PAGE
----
What you need to know: When an employer knows or should know that an employee poses a risk of harm to others, the employer owes a duty to its other employees to take reasonable precautions to protect them. Whether that duty exists, and what precautions are needed, vary on the facts and circumstances of each situation and workplace. To be proactive, employers need to recognize the signs of potential violence and be prepared to take steps to prevent it from happening.

For more information about this article, please contact me at alexandriamnlaw.com or  taj@alexandriamnlaw.com.

The comments posted in this blog are for general informational purposes only. They are not to be considered as legal advice, and they do not establish an attorney-client relationship. For legal advice regarding your specific situation, please consult your attorney.

Copyright 2013 Swenson Lervick Syverson Trosvig Jacobson Schultz, PA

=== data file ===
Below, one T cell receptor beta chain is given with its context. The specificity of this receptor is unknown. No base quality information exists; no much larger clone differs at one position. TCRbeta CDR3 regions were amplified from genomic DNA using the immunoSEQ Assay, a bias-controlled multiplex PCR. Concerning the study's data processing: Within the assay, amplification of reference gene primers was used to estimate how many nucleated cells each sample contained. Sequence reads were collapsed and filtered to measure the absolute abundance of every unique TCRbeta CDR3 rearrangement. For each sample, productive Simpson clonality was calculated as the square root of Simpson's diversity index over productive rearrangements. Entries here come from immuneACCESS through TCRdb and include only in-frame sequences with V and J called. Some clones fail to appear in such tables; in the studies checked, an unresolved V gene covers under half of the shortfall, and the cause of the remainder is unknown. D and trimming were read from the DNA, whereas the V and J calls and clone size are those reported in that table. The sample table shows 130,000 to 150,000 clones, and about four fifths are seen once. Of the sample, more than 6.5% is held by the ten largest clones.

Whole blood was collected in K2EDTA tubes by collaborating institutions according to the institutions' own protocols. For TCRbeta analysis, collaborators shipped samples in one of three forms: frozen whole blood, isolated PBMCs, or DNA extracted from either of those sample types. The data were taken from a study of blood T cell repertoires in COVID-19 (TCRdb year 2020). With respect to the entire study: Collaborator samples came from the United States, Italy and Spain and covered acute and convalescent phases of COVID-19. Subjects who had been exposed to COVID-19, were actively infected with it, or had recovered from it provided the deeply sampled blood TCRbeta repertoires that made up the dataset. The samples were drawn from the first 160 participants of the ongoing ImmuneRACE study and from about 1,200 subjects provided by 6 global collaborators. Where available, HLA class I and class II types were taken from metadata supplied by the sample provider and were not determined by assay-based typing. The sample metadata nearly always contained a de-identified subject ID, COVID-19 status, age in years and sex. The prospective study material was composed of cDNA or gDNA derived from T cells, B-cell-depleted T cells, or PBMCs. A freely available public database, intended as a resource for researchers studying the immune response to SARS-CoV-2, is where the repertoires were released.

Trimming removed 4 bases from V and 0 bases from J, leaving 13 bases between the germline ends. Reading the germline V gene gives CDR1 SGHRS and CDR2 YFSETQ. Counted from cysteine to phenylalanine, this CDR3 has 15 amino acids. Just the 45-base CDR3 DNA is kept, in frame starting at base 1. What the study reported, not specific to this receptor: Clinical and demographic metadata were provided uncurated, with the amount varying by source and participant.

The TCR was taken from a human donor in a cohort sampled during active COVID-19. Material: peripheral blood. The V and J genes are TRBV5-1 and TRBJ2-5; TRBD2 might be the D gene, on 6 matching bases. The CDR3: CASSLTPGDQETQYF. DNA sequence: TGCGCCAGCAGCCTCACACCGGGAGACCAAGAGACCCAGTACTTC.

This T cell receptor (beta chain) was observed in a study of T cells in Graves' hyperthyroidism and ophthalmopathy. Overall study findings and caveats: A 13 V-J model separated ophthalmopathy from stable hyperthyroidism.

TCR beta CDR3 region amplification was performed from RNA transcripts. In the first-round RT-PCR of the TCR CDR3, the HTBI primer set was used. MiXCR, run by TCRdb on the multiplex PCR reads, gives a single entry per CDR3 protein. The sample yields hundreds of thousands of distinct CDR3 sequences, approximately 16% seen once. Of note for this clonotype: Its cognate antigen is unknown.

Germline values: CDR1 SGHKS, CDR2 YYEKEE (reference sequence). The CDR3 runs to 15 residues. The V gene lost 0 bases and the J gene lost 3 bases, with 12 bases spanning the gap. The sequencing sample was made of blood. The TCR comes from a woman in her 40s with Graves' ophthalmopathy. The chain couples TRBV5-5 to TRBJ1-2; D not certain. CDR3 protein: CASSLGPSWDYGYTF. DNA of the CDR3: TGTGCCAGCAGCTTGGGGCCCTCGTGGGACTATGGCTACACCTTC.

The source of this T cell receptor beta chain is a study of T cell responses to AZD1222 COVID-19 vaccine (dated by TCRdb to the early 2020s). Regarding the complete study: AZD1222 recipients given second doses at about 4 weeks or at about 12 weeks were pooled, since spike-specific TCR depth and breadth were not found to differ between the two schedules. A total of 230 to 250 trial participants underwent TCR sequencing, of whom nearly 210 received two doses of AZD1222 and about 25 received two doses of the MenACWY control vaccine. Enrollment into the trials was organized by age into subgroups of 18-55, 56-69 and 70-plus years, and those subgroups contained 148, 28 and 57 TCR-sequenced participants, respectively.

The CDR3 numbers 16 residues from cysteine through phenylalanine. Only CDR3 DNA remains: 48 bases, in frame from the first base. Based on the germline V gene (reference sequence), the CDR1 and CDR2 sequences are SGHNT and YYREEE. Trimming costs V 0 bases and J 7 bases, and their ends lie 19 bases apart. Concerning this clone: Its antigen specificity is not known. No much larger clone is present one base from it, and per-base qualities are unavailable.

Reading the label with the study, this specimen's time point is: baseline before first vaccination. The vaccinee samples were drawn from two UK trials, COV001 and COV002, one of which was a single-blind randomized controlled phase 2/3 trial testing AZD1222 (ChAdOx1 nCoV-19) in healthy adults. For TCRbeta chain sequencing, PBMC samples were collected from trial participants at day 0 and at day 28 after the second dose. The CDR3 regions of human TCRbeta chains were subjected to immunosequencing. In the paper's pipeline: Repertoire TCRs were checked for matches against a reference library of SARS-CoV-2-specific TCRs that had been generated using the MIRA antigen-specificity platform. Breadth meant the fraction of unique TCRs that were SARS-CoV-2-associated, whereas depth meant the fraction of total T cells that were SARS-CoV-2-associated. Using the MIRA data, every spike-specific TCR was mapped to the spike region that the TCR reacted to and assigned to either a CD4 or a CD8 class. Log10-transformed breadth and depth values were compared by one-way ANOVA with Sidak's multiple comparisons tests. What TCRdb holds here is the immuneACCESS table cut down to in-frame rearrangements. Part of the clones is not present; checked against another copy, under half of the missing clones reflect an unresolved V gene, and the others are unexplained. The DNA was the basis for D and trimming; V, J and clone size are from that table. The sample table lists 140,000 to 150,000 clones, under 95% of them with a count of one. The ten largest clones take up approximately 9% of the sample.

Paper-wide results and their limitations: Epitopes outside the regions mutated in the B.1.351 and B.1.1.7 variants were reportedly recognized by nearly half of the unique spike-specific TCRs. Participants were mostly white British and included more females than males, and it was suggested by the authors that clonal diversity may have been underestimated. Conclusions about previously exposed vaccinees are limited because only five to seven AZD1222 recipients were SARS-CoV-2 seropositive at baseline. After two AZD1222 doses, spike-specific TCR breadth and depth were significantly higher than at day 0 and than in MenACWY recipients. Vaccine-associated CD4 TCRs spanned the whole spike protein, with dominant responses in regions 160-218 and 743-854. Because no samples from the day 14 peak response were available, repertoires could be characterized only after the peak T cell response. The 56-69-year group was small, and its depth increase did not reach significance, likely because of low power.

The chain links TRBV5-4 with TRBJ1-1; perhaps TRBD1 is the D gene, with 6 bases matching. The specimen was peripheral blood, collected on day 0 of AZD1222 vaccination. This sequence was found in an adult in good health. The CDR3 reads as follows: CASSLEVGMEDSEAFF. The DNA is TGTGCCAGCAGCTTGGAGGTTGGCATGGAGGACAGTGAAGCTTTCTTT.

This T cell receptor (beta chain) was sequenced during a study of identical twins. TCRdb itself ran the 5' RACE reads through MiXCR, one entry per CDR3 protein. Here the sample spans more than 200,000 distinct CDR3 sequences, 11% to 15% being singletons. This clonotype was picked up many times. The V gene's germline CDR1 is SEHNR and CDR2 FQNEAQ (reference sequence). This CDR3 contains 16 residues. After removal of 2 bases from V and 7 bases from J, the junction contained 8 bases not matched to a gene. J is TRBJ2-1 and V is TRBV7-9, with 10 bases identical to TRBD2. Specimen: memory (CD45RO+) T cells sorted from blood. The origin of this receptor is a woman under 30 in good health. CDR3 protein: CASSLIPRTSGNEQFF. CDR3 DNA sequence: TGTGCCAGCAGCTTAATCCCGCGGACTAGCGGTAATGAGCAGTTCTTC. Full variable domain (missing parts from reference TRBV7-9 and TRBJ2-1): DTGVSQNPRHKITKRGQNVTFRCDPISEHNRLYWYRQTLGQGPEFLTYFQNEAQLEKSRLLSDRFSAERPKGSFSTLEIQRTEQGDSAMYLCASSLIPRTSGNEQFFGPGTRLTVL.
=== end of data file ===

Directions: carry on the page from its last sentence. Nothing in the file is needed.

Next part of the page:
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September 28, 2012

Simple Steps DO Make a Difference in Preventing Workplace Violence

Posted in Firearms / Guns, Workplace Violence tagged , , , at 10:14 am by Tom Jacobson

Yesterday’s heinous shootings at Accent Signage in Minneapolis are another sad reminder that workplace violence happens all too often. According to the Occupational Safety and Health Administration, there were 506 workplace homicides in the U.S. in 2010, and nearly two million Americans report being victims of workplace violence each year.

Sometimes we’re NIMBY’s about this.  We naively insist that these things only happen elsewhere and Never In My Back Yard. And, even though we may acknowledge the risk, we decide that prevention is too complicated or too expensive, so we do nothing more than cross our fingers and hope the worst never happens.  Two recent real-life examples from my own community show that this is simply not true.